Monday, October 22, 2012

The Road To $5 Billion Is A Long One

I was talking with Brian Singerman and he raised an interesting question: How many software companies have been founded in the last 10 years that are now worth more than $5 billion?  Or more than $10 billion?

The list we could come up with is shockingly small:

Software Company started in 2002 or later, >$10 billion market cap:
(all valuations from 10/21/12 unless otherwise noted)
Software Company started in 2002 or later, >$5 billion market cap at last news:
  • Workday ($8.8 billion)
  • Skype ($8.5 billion acquisition by MSFT)
  • Twitter (~$8 billion at last financing in 2011)
This has serious implications for the companies raising money at a $1-$3 billion valuation.  In order to 5X they would need to achieve what only 5 companies have been able to achieve in the last decade.  

Even if you assume YouTube as a stand alone would be worth more than $10 billion today, this list is surprisingly small.

There are two reasons this list is so short:
a. It take time to build real value.
Amazon, was 6 years old in 2001 when it reached its last low of ~$2.5 billion.  It took it 11 additional years (17 years total) to grow to ~$100 billion market cap.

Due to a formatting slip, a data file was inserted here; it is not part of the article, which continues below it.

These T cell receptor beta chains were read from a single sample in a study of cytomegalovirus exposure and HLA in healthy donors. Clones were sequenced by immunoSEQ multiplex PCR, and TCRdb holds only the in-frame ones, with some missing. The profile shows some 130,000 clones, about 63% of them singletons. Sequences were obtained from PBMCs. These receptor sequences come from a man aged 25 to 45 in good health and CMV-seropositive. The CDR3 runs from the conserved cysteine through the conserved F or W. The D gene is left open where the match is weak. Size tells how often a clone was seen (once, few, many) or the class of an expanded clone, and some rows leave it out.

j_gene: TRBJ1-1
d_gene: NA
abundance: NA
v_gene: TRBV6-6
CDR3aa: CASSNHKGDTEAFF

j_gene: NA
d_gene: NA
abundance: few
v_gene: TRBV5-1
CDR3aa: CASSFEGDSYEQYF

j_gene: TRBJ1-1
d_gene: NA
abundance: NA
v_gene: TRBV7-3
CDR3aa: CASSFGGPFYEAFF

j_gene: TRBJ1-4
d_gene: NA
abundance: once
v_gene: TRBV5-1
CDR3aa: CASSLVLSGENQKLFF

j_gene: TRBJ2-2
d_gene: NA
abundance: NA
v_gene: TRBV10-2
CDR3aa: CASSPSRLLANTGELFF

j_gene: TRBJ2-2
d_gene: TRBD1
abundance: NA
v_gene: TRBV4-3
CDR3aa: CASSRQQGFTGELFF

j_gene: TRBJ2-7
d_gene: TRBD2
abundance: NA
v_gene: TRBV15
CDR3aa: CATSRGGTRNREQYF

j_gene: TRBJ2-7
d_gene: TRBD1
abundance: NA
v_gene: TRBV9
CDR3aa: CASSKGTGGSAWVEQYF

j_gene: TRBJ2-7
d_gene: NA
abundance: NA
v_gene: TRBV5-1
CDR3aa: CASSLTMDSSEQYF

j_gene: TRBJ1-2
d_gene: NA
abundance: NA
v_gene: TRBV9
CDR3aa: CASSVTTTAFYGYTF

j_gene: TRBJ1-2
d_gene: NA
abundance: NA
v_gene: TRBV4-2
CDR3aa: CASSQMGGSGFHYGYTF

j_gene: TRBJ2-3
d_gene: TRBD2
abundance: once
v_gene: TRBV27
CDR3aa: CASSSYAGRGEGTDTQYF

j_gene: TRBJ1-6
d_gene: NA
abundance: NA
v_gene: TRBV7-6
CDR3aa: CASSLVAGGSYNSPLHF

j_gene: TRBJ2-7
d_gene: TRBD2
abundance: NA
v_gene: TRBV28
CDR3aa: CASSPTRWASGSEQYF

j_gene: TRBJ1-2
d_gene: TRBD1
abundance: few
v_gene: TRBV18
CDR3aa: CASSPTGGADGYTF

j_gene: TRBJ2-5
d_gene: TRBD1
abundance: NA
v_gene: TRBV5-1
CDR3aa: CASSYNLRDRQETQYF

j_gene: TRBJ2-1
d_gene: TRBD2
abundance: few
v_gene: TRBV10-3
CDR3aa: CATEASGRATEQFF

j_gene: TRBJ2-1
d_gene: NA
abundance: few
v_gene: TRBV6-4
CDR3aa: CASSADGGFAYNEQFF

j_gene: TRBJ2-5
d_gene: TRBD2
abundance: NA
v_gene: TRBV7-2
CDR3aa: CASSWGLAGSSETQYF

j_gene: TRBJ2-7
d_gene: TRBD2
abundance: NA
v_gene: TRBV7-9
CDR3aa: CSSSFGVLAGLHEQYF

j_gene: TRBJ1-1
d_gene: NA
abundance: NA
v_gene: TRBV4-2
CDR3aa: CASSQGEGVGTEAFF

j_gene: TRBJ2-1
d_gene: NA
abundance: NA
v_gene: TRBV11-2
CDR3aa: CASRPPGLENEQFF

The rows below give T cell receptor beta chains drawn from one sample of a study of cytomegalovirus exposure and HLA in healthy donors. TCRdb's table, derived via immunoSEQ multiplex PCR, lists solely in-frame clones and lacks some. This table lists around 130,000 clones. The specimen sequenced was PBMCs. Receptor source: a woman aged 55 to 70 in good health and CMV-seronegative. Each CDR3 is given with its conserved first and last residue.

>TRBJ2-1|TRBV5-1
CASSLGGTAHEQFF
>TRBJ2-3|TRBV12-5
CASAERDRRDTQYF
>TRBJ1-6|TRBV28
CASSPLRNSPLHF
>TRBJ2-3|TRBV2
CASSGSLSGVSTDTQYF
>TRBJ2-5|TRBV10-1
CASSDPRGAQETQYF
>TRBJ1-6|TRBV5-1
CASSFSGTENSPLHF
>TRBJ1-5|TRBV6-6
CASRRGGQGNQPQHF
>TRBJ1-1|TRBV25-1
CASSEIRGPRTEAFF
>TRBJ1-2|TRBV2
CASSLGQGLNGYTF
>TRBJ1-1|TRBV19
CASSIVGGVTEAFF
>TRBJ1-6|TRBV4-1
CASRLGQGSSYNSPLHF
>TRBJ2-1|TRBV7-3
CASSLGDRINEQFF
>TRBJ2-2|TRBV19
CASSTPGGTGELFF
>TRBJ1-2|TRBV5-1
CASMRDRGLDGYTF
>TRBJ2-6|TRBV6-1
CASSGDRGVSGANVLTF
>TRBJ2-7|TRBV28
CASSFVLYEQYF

If you look at the Forbes Billionaire list as a proxy, you notice it is mainly full of old people :) .  It takes a long time to build something really valuable.

b. Few companies do anything sufficiently valuable.  Most companies serve a niche, or don't monetize very well.  Business that can truly scale to the revenue that justifies a $5 billion+ market cap are rare (indeed, across *ALL* industries, there are only <800 companies with market caps >$5 billion).

Note:
There are a few companies founded in the last 10 years that are closing in on $5 billion or who sold within 50%.  This includes Palo Alto Networks ($4 billion), Splunk ($3 billion), SuccessFactors (acquired for $3.4 billion by SAP), Palantir (I think the last round was $3-$4 billion), Dropbox (last valuation at $4 billion), Square (last valuation at $3.25 billion), and potentially Spotify.  

Finally YouTube, if still stand-alone today, may be worth more then $10 billion.

Did I miss any companies?  Let me know in the comments.

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